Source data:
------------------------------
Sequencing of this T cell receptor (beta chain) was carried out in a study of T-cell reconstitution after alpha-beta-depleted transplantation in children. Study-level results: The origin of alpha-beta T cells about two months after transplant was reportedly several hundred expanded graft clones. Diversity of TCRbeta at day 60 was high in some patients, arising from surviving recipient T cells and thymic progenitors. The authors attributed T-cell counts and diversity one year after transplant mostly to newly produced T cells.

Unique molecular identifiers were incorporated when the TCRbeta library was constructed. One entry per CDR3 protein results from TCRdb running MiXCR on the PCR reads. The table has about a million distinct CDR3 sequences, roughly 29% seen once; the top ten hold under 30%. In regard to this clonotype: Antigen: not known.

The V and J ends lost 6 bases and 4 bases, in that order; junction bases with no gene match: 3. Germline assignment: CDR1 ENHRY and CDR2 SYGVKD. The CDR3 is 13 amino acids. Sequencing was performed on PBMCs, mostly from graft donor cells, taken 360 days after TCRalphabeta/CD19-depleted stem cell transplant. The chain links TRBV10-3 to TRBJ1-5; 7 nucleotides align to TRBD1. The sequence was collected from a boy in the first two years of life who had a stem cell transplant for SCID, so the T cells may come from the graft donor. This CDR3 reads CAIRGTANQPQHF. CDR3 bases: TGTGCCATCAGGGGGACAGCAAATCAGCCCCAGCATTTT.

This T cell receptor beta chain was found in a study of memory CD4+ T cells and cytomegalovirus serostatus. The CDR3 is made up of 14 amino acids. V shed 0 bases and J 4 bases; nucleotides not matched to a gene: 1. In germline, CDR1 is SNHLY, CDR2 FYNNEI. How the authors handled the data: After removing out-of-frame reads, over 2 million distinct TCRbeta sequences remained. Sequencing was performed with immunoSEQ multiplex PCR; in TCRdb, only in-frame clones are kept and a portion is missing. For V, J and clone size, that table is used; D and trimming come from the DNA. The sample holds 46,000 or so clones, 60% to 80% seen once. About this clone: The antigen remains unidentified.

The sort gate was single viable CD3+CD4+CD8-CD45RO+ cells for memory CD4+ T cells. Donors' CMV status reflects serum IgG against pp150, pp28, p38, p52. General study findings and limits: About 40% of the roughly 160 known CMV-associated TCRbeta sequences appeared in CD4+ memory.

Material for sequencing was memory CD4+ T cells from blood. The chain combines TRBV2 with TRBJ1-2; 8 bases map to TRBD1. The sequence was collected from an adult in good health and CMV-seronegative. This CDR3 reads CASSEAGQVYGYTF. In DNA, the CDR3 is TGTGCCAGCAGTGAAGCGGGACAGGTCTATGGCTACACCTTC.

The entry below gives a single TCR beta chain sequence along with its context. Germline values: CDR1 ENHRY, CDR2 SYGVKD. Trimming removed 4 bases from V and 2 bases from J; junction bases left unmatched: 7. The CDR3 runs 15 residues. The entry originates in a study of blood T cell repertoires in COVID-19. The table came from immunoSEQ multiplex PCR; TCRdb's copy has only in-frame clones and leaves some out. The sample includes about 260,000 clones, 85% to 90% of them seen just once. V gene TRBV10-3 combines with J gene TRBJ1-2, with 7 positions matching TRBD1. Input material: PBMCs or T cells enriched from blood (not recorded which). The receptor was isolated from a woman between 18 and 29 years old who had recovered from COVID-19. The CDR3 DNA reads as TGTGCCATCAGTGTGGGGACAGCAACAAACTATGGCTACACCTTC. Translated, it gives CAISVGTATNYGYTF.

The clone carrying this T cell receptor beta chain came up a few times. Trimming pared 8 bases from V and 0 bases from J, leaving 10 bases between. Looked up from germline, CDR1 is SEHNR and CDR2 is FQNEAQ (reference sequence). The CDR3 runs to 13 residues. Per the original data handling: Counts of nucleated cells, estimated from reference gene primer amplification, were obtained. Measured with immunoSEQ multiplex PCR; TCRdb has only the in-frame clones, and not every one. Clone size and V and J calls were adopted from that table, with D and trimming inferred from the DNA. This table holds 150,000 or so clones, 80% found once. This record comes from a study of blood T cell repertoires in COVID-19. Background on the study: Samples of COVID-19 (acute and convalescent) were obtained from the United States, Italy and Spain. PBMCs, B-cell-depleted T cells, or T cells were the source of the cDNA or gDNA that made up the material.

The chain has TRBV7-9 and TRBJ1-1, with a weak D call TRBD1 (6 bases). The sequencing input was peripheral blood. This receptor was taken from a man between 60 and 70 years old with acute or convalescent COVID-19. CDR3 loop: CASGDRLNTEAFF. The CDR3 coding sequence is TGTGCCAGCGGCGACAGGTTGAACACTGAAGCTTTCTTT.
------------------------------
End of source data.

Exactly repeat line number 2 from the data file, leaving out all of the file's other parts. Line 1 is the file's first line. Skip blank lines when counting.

Unique molecular identifiers were incorporated when the TCRbeta library was constructed. One entry per CDR3 protein results from TCRdb running MiXCR on the PCR reads. The table has about a million distinct CDR3 sequences, roughly 29% seen once; the top ten hold under 30%. In regard to this clonotype: Antigen: not known.